Professor Mike Stark
The availability of powerful classical and molecular genetic methodologies, a well annotated genome and the ability to carry out sophisticated biochemistry and cell biology make the yeast Saccharomyces cerevisiae a valuable model organism in which to study conserved regulatory mechanisms. A surprisingly large number of fundamental cellular processes are conserved between yeast and higher eukaryotes and I am interested in studying those molecular mechanisms that regulate growth and division using Saccharomyces cerevisiae as a model system.
My recent research has focused on Elongator, a conserved, six-subunit protein complex. Although Saccharomyces cerevisiae Elongator is non-essential for growth in the laboratory, it is essential for mammalian development and mutations in its Elp1 subunit are associated with Familial Dysautonomia, a neurodevelopmental disease. Over the past decade a variety of roles have been proposed for Elongator, but the principal and possibly only role of Elongator is to promote two related chemical modifications to the uridine residue that is present at the anticodon ‘wobble’ position (U34) in a subset of tRNAs. These U34 modifications (termed mcm5U and ncm5U) are required for wobble uridine-containing tRNAs to function efficiently in protein synthesis, and Elongator’s role in wobble uridine modification is conserved in plants, worms (C. elegans) and mammals.
Yeast Elp1 shows Hrr25-dependent phosphorylation and we have shown recently that this is required for Elongator functionality. Hrr25, a yeast casein kinase I orthologue, directly phosphorylates Elp1 and Elongator-dependent tRNA wobble uridine modification depends on phosphorylation of the Hrr25 sites along with other, adjacent phosphorylation sites that are not directly phosphorylated by Hrr25. The phosphorylated region is adjacent to a domain in Elp1 that we have shown to bind tRNA and we would like to understand, in molecular terms, how these phosphoregulatory and tRNA binding domains in Elp1 cooperate to promote wobble uridine modification, which is likely to be catalyzed by Elongator’s Elp3 subunit.
Makrantoni, V., Ciesiolka, A., Lawless, C., Fernius, J., Marston, A., Lydall, D., and Stark, M.J.R. (2017). A Functional Link Between Bvir1 and Saccharomyces cerevisiae Ctf19 Kinetochore Complex Revealed Through Quantitative Fitness Analysis. G2 (Bethesda), 7(9), 3203-3215 view paper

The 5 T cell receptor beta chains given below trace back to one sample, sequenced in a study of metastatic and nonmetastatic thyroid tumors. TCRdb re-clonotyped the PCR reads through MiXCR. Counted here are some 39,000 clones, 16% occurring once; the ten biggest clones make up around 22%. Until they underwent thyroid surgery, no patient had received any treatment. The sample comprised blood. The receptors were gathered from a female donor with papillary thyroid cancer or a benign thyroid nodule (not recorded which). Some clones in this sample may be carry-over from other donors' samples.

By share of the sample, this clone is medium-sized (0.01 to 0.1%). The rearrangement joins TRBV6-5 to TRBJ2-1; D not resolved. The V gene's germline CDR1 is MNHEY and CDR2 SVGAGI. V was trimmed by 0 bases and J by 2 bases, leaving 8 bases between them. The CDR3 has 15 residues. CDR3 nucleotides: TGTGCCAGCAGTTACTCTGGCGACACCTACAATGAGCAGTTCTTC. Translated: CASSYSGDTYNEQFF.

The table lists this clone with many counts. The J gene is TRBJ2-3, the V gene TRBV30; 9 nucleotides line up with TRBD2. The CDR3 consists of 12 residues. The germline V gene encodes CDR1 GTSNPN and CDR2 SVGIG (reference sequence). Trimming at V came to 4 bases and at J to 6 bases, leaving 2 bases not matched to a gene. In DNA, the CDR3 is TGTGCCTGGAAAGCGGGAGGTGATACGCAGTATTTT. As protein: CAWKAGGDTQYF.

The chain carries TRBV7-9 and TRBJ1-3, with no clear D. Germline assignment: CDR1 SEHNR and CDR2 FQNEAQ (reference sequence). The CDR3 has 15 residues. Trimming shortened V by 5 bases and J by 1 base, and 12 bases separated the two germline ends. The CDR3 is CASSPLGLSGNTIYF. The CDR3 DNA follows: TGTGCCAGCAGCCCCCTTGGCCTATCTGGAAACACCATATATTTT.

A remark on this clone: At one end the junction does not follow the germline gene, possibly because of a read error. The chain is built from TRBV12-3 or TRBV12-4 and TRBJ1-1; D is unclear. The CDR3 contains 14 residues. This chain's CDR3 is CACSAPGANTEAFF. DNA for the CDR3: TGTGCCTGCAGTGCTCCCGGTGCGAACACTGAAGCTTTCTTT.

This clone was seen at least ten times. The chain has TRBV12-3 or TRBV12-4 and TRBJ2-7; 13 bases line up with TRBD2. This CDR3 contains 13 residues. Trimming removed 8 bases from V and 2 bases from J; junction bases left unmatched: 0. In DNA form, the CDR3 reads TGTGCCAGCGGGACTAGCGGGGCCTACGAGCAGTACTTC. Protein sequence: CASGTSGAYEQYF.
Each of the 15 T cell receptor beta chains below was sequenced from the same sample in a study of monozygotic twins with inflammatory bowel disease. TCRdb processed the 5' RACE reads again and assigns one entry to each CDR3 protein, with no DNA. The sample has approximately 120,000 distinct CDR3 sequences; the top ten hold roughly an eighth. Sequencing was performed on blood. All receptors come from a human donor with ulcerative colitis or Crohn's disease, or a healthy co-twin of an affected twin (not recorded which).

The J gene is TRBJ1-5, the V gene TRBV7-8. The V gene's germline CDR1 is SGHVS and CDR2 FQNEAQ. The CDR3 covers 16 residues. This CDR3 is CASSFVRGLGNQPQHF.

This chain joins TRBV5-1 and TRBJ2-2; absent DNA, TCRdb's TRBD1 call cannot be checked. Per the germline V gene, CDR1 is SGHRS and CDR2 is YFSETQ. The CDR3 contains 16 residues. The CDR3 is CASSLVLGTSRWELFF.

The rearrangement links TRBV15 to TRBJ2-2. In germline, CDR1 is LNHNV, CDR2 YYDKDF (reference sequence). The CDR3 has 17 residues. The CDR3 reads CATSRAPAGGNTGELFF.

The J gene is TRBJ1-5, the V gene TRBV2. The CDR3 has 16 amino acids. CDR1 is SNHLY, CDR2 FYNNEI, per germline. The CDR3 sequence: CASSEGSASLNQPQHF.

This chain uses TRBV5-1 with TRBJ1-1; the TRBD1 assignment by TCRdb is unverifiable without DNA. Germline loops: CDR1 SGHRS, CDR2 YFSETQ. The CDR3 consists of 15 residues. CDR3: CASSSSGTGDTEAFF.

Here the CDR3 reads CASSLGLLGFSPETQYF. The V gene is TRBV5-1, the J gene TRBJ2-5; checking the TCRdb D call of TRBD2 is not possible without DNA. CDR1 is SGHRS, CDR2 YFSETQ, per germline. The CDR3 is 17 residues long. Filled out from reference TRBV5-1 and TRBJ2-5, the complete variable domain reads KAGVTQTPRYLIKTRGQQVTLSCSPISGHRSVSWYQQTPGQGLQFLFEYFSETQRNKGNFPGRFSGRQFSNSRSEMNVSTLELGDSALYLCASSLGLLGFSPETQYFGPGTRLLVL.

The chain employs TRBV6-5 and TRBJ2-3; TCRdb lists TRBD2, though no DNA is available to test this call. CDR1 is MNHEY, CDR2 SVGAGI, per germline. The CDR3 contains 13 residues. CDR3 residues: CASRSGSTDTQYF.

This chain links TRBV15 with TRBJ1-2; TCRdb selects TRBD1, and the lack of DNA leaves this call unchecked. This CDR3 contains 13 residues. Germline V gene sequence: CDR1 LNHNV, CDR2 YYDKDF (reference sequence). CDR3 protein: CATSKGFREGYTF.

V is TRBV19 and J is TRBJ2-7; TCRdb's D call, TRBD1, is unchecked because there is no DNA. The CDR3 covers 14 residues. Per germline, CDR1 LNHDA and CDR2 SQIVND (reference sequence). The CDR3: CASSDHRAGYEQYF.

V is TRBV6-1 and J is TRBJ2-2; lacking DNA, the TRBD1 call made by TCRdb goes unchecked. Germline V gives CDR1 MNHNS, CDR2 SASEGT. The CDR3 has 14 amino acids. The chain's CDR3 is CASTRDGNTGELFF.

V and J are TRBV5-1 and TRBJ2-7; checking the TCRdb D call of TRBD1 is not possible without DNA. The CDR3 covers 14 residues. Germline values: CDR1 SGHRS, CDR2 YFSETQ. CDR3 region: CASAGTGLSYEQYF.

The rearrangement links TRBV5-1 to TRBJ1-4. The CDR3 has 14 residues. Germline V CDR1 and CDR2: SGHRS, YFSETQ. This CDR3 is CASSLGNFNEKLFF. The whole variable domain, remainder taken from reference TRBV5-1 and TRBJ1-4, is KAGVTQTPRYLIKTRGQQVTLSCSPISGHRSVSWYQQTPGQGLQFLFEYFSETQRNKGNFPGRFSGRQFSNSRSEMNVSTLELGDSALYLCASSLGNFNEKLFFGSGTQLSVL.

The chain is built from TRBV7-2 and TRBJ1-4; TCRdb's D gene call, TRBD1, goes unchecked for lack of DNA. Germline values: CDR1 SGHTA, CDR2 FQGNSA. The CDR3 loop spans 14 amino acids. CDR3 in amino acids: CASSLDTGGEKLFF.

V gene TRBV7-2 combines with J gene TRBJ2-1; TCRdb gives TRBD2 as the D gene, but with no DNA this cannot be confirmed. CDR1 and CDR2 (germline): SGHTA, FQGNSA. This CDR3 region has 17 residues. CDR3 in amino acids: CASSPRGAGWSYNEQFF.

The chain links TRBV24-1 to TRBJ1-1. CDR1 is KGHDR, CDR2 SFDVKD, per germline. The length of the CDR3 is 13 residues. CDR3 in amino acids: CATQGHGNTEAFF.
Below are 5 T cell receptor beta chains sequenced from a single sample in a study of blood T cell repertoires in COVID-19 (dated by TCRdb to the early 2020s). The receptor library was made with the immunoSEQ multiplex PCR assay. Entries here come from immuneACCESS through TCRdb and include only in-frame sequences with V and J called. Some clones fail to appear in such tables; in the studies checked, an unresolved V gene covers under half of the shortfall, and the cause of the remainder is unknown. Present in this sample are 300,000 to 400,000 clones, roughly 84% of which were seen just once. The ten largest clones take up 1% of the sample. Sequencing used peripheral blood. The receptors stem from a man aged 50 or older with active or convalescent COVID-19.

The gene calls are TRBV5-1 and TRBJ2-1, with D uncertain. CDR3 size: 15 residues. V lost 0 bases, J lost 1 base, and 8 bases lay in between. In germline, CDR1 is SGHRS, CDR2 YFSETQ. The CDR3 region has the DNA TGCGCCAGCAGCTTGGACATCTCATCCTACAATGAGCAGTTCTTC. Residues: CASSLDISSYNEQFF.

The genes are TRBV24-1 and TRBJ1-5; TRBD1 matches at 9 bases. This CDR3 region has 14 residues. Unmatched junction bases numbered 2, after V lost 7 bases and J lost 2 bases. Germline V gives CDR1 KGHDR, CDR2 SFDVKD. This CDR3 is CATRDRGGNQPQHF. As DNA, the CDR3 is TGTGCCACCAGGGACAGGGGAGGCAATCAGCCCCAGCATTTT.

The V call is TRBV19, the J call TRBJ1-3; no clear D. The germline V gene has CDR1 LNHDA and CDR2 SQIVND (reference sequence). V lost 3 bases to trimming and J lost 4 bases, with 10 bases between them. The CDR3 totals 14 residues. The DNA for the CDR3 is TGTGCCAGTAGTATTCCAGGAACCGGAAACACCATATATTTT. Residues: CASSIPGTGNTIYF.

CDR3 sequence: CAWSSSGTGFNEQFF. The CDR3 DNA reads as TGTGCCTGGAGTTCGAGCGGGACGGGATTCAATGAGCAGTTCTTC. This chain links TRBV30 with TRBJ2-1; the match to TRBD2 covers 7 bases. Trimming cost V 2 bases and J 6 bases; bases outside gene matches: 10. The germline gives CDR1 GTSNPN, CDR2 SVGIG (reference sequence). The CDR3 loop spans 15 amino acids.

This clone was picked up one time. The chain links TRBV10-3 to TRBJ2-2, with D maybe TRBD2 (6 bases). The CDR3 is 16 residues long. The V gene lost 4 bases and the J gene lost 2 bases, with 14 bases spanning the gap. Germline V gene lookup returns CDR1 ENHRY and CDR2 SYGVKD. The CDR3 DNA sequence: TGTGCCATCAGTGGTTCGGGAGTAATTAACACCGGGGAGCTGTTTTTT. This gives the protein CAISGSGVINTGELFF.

Abdel-Fattah, W. R., Jablonowski, D., Di Santo, R. T. A., Thüring, K. L., Scheidt, V., ten Have, S. M., Helm, M., Schaffrath, R. and Stark, M. J. R. (2015). Phosphorylation of Elp1 by Hrr25 is required for Elongator-dependent tRNA modification in yeast. PLoS Genetics e1004931. View Paper
Di Santo, R., Bandau, S. and Stark, M. J. R. (2014). A conserved and essential basic region mediates tRNA binding to the Elp1 subunit of the Saccharomyces cerevisiae Elongator complex.
Mol Microbiol. 92, 1227–1242. View Paper
Makrantoni, V., Corbishley, S. J., Rachidi, N., Morrice, N. A., Robinson, D. A. and Stark, M. J. R. (2014). Phosphorylation of Sli15 by Ipl1 is important for proper CPC localization and chromosome stability in Saccharomyces cerevisiae. PLoS ONE 9, e89399. doi:10.1371/journal.pone.0089399 View Paper
Uthman, S., Bär, C., Scheidt, V., Liu, S., ten Have, S., Giorgini, F., Stark, M. J. R. and Raffael Schaffrath, R. (2013). The amidation step of diphthamide biosynthesis in yeast requires DPH6, a gene identified through mining the DPH1-DPH5 interaction network. PLoS Genet 9, e1003334. View Paper
Keating, P., Rachidi, N., Tanaka, T. U. and Stark, M. J. R. (2009). Ipl1-dependent phosphorylation of Dam1 is reduced by tension applied on kinetochores. J. Cell Sci. 122, 4375-4382. View Paper
Makrantoni, V. and Stark, M. J. R. (2009). Efficient chromosome bi-orientation and the tension checkpoint in Saccharomyces cerevisiae both require Bir1. Mol. Cell. Biol. 29, 4552-4562. View Paper
Lain, S., Hollick, J. J., Campbell, J., Staples, O., Higgins, M., Aoubala, M., McCarthy, A., Appleyard, V., Murray, K. E., Baker, L., Thompson, A., Mathers, J., Holland, S. J., Stark, M. J. R., Pass, G., Woods, J., Lane, D. P. and Westwood, N. J. (2008). Discovery, in vivo activity, and mechanism of action of a small-molecule p53 activator. Cancer Cell 13, 454-463. View Paper
King, E. M. J., Rachidi, N., Morrice, N., Hardwick, K. G. and Stark, M. J. R. (2007). Ipl1p-dependent phosphorylation of Mad3p is required for the spindle checkpoint response to lack of tension at kinetochores. Genes Devel. 21, 1163-1168. View Paper
Fox, G. C., Shafiq, M., Briggs, D. C., Knowles, P.P., Collister, M., Didmon, M., Makrantoni, V., Dickinson, R., Hanrahan, S., Totty, N., Stark, M. J. R., Keyse, S. M. and McDonald, N. Q. (2007).
Redox-mediated substrate recognition by Sdp1 defines a new group of tyrosine phosphatases. Nature 447, 487-492. (doi:10.1038/nature05804). View Paper
Tanaka, T., Rachidi, N., Janke, C., Pereira, G., Galova, M., Schiebel, E., Stark, M. J. R. and Nasmyth, K. (2002). Evidence that the Ipl1/Sli15 (Aurora kinase/INCENP) complex promotes chromosome bi-orientation by altering kinetochore-spindle pole connections. Cell 108, 317-329. View Paper